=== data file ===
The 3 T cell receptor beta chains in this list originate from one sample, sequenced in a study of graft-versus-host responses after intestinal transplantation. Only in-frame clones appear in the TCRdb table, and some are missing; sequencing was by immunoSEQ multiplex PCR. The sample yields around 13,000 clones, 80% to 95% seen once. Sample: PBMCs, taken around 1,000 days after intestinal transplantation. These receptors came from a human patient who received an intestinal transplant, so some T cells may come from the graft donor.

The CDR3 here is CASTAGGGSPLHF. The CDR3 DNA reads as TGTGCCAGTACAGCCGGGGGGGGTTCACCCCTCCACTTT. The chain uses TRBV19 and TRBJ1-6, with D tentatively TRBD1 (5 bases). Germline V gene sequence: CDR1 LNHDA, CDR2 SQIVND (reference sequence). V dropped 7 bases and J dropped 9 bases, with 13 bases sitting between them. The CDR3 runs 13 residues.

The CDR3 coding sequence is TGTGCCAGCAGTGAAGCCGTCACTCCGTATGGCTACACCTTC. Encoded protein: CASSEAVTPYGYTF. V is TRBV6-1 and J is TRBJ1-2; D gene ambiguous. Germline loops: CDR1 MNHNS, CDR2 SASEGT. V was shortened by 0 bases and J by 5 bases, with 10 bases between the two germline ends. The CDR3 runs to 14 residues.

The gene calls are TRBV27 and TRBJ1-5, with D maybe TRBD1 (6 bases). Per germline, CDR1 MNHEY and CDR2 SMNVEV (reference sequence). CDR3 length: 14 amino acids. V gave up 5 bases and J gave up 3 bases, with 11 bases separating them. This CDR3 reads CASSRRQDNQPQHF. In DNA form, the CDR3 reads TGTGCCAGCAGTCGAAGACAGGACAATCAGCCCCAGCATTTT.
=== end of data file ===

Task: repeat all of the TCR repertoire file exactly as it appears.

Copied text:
The 3 T cell receptor beta chains in this list originate from one sample, sequenced in a study of graft-versus-host responses after intestinal transplantation. Only in-frame clones appear in the TCRdb table, and some are missing; sequencing was by immunoSEQ multiplex PCR. The sample yields around 13,000 clones, 80% to 95% seen once. Sample: PBMCs, taken around 1,000 days after intestinal transplantation. These receptors came from a human patient who received an intestinal transplant, so some T cells may come from the graft donor.

The CDR3 here is CASTAGGGSPLHF. The CDR3 DNA reads as TGTGCCAGTACAGCCGGGGGGGGTTCACCCCTCCACTTT. The chain uses TRBV19 and TRBJ1-6, with D tentatively TRBD1 (5 bases). Germline V gene sequence: CDR1 LNHDA, CDR2 SQIVND (reference sequence). V dropped 7 bases and J dropped 9 bases, with 13 bases sitting between them. The CDR3 runs 13 residues.

The CDR3 coding sequence is TGTGCCAGCAGTGAAGCCGTCACTCCGTATGGCTACACCTTC. Encoded protein: CASSEAVTPYGYTF. V is TRBV6-1 and J is TRBJ1-2; D gene ambiguous. Germline loops: CDR1 MNHNS, CDR2 SASEGT. V was shortened by 0 bases and J by 5 bases, with 10 bases between the two germline ends. The CDR3 runs to 14 residues.

The gene calls are TRBV27 and TRBJ1-5, with D maybe TRBD1 (6 bases). Per germline, CDR1 MNHEY and CDR2 SMNVEV (reference sequence). CDR3 length: 14 amino acids. V gave up 5 bases and J gave up 3 bases, with 11 bases separating them. This CDR3 reads CASSRRQDNQPQHF. In DNA form, the CDR3 reads TGTGCCAGCAGTCGAAGACAGGACAATCAGCCCCAGCATTTT.